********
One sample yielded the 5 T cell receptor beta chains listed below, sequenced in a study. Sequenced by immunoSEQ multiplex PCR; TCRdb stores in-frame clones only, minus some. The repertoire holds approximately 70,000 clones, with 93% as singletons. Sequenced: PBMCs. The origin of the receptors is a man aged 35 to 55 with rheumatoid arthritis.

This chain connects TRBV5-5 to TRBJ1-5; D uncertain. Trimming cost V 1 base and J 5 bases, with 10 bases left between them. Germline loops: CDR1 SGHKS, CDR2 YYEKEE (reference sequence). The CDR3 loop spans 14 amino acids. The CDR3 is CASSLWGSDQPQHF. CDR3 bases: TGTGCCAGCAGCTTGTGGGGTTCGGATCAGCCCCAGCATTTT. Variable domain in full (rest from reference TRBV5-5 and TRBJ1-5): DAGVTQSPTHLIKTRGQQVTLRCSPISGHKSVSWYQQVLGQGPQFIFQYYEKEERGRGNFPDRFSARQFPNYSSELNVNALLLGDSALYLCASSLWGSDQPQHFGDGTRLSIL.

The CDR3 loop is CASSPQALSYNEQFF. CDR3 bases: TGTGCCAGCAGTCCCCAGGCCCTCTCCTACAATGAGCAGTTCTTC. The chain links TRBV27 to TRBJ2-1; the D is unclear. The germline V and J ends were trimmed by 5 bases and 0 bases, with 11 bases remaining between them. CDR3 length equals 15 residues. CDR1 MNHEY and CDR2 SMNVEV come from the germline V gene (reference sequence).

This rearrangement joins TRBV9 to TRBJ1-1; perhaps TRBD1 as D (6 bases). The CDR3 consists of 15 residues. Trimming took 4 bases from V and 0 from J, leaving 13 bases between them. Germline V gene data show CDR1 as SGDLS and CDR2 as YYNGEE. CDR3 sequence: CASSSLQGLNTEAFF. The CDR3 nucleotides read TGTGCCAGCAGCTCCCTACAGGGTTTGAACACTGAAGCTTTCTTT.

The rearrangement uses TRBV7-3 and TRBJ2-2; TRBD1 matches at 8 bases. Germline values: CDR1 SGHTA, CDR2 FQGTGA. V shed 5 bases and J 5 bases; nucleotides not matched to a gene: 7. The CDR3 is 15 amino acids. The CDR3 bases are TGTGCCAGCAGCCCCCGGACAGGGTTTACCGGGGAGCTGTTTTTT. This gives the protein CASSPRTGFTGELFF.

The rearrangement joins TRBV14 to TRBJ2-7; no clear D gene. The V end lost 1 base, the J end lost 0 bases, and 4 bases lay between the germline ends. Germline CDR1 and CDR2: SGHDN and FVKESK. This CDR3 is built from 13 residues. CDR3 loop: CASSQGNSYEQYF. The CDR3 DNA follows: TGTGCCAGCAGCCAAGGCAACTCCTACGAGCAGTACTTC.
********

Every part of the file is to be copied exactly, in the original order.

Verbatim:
One sample yielded the 5 T cell receptor beta chains listed below, sequenced in a study. Sequenced by immunoSEQ multiplex PCR; TCRdb stores in-frame clones only, minus some. The repertoire holds approximately 70,000 clones, with 93% as singletons. Sequenced: PBMCs. The origin of the receptors is a man aged 35 to 55 with rheumatoid arthritis.

This chain connects TRBV5-5 to TRBJ1-5; D uncertain. Trimming cost V 1 base and J 5 bases, with 10 bases left between them. Germline loops: CDR1 SGHKS, CDR2 YYEKEE (reference sequence). The CDR3 loop spans 14 amino acids. The CDR3 is CASSLWGSDQPQHF. CDR3 bases: TGTGCCAGCAGCTTGTGGGGTTCGGATCAGCCCCAGCATTTT. Variable domain in full (rest from reference TRBV5-5 and TRBJ1-5): DAGVTQSPTHLIKTRGQQVTLRCSPISGHKSVSWYQQVLGQGPQFIFQYYEKEERGRGNFPDRFSARQFPNYSSELNVNALLLGDSALYLCASSLWGSDQPQHFGDGTRLSIL.

The CDR3 loop is CASSPQALSYNEQFF. CDR3 bases: TGTGCCAGCAGTCCCCAGGCCCTCTCCTACAATGAGCAGTTCTTC. The chain links TRBV27 to TRBJ2-1; the D is unclear. The germline V and J ends were trimmed by 5 bases and 0 bases, with 11 bases remaining between them. CDR3 length equals 15 residues. CDR1 MNHEY and CDR2 SMNVEV come from the germline V gene (reference sequence).

This rearrangement joins TRBV9 to TRBJ1-1; perhaps TRBD1 as D (6 bases). The CDR3 consists of 15 residues. Trimming took 4 bases from V and 0 from J, leaving 13 bases between them. Germline V gene data show CDR1 as SGDLS and CDR2 as YYNGEE. CDR3 sequence: CASSSLQGLNTEAFF. The CDR3 nucleotides read TGTGCCAGCAGCTCCCTACAGGGTTTGAACACTGAAGCTTTCTTT.

The rearrangement uses TRBV7-3 and TRBJ2-2; TRBD1 matches at 8 bases. Germline values: CDR1 SGHTA, CDR2 FQGTGA. V shed 5 bases and J 5 bases; nucleotides not matched to a gene: 7. The CDR3 is 15 amino acids. The CDR3 bases are TGTGCCAGCAGCCCCCGGACAGGGTTTACCGGGGAGCTGTTTTTT. This gives the protein CASSPRTGFTGELFF.

The rearrangement joins TRBV14 to TRBJ2-7; no clear D gene. The V end lost 1 base, the J end lost 0 bases, and 4 bases lay between the germline ends. Germline CDR1 and CDR2: SGHDN and FVKESK. This CDR3 is built from 13 residues. CDR3 loop: CASSQGNSYEQYF. The CDR3 DNA follows: TGTGCCAGCAGCCAAGGCAACTCCTACGAGCAGTACTTC.